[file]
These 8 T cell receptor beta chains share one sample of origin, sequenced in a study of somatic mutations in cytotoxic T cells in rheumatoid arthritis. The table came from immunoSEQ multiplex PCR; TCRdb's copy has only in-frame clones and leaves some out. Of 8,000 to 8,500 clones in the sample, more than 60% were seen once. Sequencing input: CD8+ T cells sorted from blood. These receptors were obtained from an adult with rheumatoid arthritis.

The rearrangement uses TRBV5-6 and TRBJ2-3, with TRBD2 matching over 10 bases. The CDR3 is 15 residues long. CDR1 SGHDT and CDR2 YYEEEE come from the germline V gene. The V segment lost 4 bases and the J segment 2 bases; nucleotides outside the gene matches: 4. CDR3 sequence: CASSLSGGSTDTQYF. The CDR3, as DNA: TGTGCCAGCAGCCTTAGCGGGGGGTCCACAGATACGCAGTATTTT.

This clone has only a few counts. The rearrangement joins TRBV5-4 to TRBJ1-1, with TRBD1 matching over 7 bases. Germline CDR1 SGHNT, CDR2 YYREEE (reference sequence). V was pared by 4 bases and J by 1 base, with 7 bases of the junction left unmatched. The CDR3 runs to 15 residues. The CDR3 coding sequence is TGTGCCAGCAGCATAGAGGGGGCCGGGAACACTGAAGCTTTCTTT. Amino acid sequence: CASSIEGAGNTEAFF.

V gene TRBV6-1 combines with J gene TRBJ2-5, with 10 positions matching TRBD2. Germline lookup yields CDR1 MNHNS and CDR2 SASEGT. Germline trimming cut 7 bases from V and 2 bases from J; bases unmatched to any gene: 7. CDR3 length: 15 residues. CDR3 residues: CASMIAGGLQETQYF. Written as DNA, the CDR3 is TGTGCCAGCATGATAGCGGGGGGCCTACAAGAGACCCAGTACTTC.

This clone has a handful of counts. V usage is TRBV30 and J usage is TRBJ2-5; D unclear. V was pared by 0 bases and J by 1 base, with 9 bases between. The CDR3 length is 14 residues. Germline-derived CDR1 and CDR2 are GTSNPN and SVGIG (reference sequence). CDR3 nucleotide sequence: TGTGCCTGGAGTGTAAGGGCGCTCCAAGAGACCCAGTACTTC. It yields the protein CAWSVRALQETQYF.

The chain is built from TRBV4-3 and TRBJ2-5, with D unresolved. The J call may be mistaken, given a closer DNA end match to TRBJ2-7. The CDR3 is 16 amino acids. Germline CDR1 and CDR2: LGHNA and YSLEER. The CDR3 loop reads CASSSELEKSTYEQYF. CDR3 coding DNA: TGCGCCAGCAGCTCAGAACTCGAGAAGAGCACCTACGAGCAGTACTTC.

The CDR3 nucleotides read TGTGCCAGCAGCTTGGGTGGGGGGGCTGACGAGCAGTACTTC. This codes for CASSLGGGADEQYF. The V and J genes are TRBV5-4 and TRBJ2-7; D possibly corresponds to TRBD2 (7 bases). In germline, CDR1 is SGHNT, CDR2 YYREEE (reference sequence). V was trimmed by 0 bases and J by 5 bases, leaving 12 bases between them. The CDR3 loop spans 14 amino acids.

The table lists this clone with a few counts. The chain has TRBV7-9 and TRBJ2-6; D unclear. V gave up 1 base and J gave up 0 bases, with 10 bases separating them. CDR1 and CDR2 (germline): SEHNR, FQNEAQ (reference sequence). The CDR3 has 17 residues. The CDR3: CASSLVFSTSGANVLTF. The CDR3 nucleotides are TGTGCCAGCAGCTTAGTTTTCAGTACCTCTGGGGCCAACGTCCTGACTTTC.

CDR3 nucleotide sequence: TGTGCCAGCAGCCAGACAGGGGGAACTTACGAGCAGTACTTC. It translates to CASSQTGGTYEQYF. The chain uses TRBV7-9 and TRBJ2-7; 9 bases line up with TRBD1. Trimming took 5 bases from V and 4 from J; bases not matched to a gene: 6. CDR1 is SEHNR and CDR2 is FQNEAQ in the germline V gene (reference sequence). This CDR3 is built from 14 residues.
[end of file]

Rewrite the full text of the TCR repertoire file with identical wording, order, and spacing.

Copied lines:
These 8 T cell receptor beta chains share one sample of origin, sequenced in a study of somatic mutations in cytotoxic T cells in rheumatoid arthritis. The table came from immunoSEQ multiplex PCR; TCRdb's copy has only in-frame clones and leaves some out. Of 8,000 to 8,500 clones in the sample, more than 60% were seen once. Sequencing input: CD8+ T cells sorted from blood. These receptors were obtained from an adult with rheumatoid arthritis.

The rearrangement uses TRBV5-6 and TRBJ2-3, with TRBD2 matching over 10 bases. The CDR3 is 15 residues long. CDR1 SGHDT and CDR2 YYEEEE come from the germline V gene. The V segment lost 4 bases and the J segment 2 bases; nucleotides outside the gene matches: 4. CDR3 sequence: CASSLSGGSTDTQYF. The CDR3, as DNA: TGTGCCAGCAGCCTTAGCGGGGGGTCCACAGATACGCAGTATTTT.

This clone has only a few counts. The rearrangement joins TRBV5-4 to TRBJ1-1, with TRBD1 matching over 7 bases. Germline CDR1 SGHNT, CDR2 YYREEE (reference sequence). V was pared by 4 bases and J by 1 base, with 7 bases of the junction left unmatched. The CDR3 runs to 15 residues. The CDR3 coding sequence is TGTGCCAGCAGCATAGAGGGGGCCGGGAACACTGAAGCTTTCTTT. Amino acid sequence: CASSIEGAGNTEAFF.

V gene TRBV6-1 combines with J gene TRBJ2-5, with 10 positions matching TRBD2. Germline lookup yields CDR1 MNHNS and CDR2 SASEGT. Germline trimming cut 7 bases from V and 2 bases from J; bases unmatched to any gene: 7. CDR3 length: 15 residues. CDR3 residues: CASMIAGGLQETQYF. Written as DNA, the CDR3 is TGTGCCAGCATGATAGCGGGGGGCCTACAAGAGACCCAGTACTTC.

This clone has a handful of counts. V usage is TRBV30 and J usage is TRBJ2-5; D unclear. V was pared by 0 bases and J by 1 base, with 9 bases between. The CDR3 length is 14 residues. Germline-derived CDR1 and CDR2 are GTSNPN and SVGIG (reference sequence). CDR3 nucleotide sequence: TGTGCCTGGAGTGTAAGGGCGCTCCAAGAGACCCAGTACTTC. It yields the protein CAWSVRALQETQYF.

The chain is built from TRBV4-3 and TRBJ2-5, with D unresolved. The J call may be mistaken, given a closer DNA end match to TRBJ2-7. The CDR3 is 16 amino acids. Germline CDR1 and CDR2: LGHNA and YSLEER. The CDR3 loop reads CASSSELEKSTYEQYF. CDR3 coding DNA: TGCGCCAGCAGCTCAGAACTCGAGAAGAGCACCTACGAGCAGTACTTC.

The CDR3 nucleotides read TGTGCCAGCAGCTTGGGTGGGGGGGCTGACGAGCAGTACTTC. This codes for CASSLGGGADEQYF. The V and J genes are TRBV5-4 and TRBJ2-7; D possibly corresponds to TRBD2 (7 bases). In germline, CDR1 is SGHNT, CDR2 YYREEE (reference sequence). V was trimmed by 0 bases and J by 5 bases, leaving 12 bases between them. The CDR3 loop spans 14 amino acids.

The table lists this clone with a few counts. The chain has TRBV7-9 and TRBJ2-6; D unclear. V gave up 1 base and J gave up 0 bases, with 10 bases separating them. CDR1 and CDR2 (germline): SEHNR, FQNEAQ (reference sequence). The CDR3 has 17 residues. The CDR3: CASSLVFSTSGANVLTF. The CDR3 nucleotides are TGTGCCAGCAGCTTAGTTTTCAGTACCTCTGGGGCCAACGTCCTGACTTTC.

CDR3 nucleotide sequence: TGTGCCAGCAGCCAGACAGGGGGAACTTACGAGCAGTACTTC. It translates to CASSQTGGTYEQYF. The chain uses TRBV7-9 and TRBJ2-7; 9 bases line up with TRBD1. Trimming took 5 bases from V and 4 from J; bases not matched to a gene: 6. CDR1 is SEHNR and CDR2 is FQNEAQ in the germline V gene (reference sequence). This CDR3 is built from 14 residues.